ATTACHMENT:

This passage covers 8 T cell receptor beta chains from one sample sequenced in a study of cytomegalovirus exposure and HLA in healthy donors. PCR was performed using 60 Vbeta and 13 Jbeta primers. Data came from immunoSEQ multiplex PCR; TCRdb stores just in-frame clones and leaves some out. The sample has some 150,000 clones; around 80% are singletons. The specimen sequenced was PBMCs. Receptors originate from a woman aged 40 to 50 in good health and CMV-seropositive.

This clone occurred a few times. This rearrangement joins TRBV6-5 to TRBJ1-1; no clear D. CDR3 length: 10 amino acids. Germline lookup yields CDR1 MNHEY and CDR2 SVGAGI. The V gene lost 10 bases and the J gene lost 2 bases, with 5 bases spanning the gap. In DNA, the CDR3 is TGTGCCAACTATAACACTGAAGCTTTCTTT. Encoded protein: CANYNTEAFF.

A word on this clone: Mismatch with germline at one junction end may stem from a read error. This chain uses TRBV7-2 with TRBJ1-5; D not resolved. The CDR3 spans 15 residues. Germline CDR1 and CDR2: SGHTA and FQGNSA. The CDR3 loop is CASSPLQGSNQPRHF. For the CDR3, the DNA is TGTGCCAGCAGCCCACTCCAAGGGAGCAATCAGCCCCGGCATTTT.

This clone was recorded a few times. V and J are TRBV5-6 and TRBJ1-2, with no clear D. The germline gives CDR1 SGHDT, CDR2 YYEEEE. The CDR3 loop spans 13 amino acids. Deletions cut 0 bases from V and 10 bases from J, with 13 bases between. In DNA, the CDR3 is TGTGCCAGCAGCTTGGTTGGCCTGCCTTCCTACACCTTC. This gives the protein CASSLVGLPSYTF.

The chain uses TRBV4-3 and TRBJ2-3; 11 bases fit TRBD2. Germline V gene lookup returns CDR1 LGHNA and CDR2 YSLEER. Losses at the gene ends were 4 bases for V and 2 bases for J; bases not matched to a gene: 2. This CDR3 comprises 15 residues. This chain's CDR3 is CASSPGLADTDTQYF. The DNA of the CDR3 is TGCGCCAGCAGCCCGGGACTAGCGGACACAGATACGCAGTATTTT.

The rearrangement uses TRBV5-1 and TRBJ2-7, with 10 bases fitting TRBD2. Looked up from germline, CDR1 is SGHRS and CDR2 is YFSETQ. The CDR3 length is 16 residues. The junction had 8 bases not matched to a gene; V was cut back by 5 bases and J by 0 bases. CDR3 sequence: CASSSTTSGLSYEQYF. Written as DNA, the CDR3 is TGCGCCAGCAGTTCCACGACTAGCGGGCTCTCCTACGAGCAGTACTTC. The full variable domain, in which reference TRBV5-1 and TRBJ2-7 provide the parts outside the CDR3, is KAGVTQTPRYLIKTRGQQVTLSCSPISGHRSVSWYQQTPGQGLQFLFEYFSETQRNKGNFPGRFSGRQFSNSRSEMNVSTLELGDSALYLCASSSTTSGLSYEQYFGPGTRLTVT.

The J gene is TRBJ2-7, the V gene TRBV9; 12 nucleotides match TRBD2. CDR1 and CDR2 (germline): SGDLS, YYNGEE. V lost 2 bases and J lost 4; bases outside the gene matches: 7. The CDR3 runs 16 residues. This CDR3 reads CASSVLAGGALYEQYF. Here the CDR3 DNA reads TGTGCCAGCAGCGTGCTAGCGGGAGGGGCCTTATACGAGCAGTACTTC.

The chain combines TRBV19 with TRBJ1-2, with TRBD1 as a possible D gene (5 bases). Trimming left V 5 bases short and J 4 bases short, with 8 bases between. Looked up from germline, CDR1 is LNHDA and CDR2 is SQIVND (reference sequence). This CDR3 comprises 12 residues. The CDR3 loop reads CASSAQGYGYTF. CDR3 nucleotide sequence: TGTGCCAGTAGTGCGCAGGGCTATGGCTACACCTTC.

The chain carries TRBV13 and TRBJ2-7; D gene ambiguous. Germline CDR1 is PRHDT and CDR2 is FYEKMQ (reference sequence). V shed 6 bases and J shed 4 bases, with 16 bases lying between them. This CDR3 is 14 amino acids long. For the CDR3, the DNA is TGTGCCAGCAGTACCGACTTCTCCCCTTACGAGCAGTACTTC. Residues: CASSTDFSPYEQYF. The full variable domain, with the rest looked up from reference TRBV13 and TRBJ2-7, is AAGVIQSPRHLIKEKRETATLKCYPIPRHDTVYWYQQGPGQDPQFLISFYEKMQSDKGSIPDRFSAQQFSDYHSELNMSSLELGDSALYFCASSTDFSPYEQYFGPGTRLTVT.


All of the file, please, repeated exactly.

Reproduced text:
This passage covers 8 T cell receptor beta chains from one sample sequenced in a study of cytomegalovirus exposure and HLA in healthy donors. PCR was performed using 60 Vbeta and 13 Jbeta primers. Data came from immunoSEQ multiplex PCR; TCRdb stores just in-frame clones and leaves some out. The sample has some 150,000 clones; around 80% are singletons. The specimen sequenced was PBMCs. Receptors originate from a woman aged 40 to 50 in good health and CMV-seropositive.

This clone occurred a few times. This rearrangement joins TRBV6-5 to TRBJ1-1; no clear D. CDR3 length: 10 amino acids. Germline lookup yields CDR1 MNHEY and CDR2 SVGAGI. The V gene lost 10 bases and the J gene lost 2 bases, with 5 bases spanning the gap. In DNA, the CDR3 is TGTGCCAACTATAACACTGAAGCTTTCTTT. Encoded protein: CANYNTEAFF.

A word on this clone: Mismatch with germline at one junction end may stem from a read error. This chain uses TRBV7-2 with TRBJ1-5; D not resolved. The CDR3 spans 15 residues. Germline CDR1 and CDR2: SGHTA and FQGNSA. The CDR3 loop is CASSPLQGSNQPRHF. For the CDR3, the DNA is TGTGCCAGCAGCCCACTCCAAGGGAGCAATCAGCCCCGGCATTTT.

This clone was recorded a few times. V and J are TRBV5-6 and TRBJ1-2, with no clear D. The germline gives CDR1 SGHDT, CDR2 YYEEEE. The CDR3 loop spans 13 amino acids. Deletions cut 0 bases from V and 10 bases from J, with 13 bases between. In DNA, the CDR3 is TGTGCCAGCAGCTTGGTTGGCCTGCCTTCCTACACCTTC. This gives the protein CASSLVGLPSYTF.

The chain uses TRBV4-3 and TRBJ2-3; 11 bases fit TRBD2. Germline V gene lookup returns CDR1 LGHNA and CDR2 YSLEER. Losses at the gene ends were 4 bases for V and 2 bases for J; bases not matched to a gene: 2. This CDR3 comprises 15 residues. This chain's CDR3 is CASSPGLADTDTQYF. The DNA of the CDR3 is TGCGCCAGCAGCCCGGGACTAGCGGACACAGATACGCAGTATTTT.

The rearrangement uses TRBV5-1 and TRBJ2-7, with 10 bases fitting TRBD2. Looked up from germline, CDR1 is SGHRS and CDR2 is YFSETQ. The CDR3 length is 16 residues. The junction had 8 bases not matched to a gene; V was cut back by 5 bases and J by 0 bases. CDR3 sequence: CASSSTTSGLSYEQYF. Written as DNA, the CDR3 is TGCGCCAGCAGTTCCACGACTAGCGGGCTCTCCTACGAGCAGTACTTC. The full variable domain, in which reference TRBV5-1 and TRBJ2-7 provide the parts outside the CDR3, is KAGVTQTPRYLIKTRGQQVTLSCSPISGHRSVSWYQQTPGQGLQFLFEYFSETQRNKGNFPGRFSGRQFSNSRSEMNVSTLELGDSALYLCASSSTTSGLSYEQYFGPGTRLTVT.

The J gene is TRBJ2-7, the V gene TRBV9; 12 nucleotides match TRBD2. CDR1 and CDR2 (germline): SGDLS, YYNGEE. V lost 2 bases and J lost 4; bases outside the gene matches: 7. The CDR3 runs 16 residues. This CDR3 reads CASSVLAGGALYEQYF. Here the CDR3 DNA reads TGTGCCAGCAGCGTGCTAGCGGGAGGGGCCTTATACGAGCAGTACTTC.

The chain combines TRBV19 with TRBJ1-2, with TRBD1 as a possible D gene (5 bases). Trimming left V 5 bases short and J 4 bases short, with 8 bases between. Looked up from germline, CDR1 is LNHDA and CDR2 is SQIVND (reference sequence). This CDR3 comprises 12 residues. The CDR3 loop reads CASSAQGYGYTF. CDR3 nucleotide sequence: TGTGCCAGTAGTGCGCAGGGCTATGGCTACACCTTC.

The chain carries TRBV13 and TRBJ2-7; D gene ambiguous. Germline CDR1 is PRHDT and CDR2 is FYEKMQ (reference sequence). V shed 6 bases and J shed 4 bases, with 16 bases lying between them. This CDR3 is 14 amino acids long. For the CDR3, the DNA is TGTGCCAGCAGTACCGACTTCTCCCCTTACGAGCAGTACTTC. Residues: CASSTDFSPYEQYF. The full variable domain, with the rest looked up from reference TRBV13 and TRBJ2-7, is AAGVIQSPRHLIKEKRETATLKCYPIPRHDTVYWYQQGPGQDPQFLISFYEKMQSDKGSIPDRFSAQQFSDYHSELNMSSLELGDSALYFCASSTDFSPYEQYFGPGTRLTVT.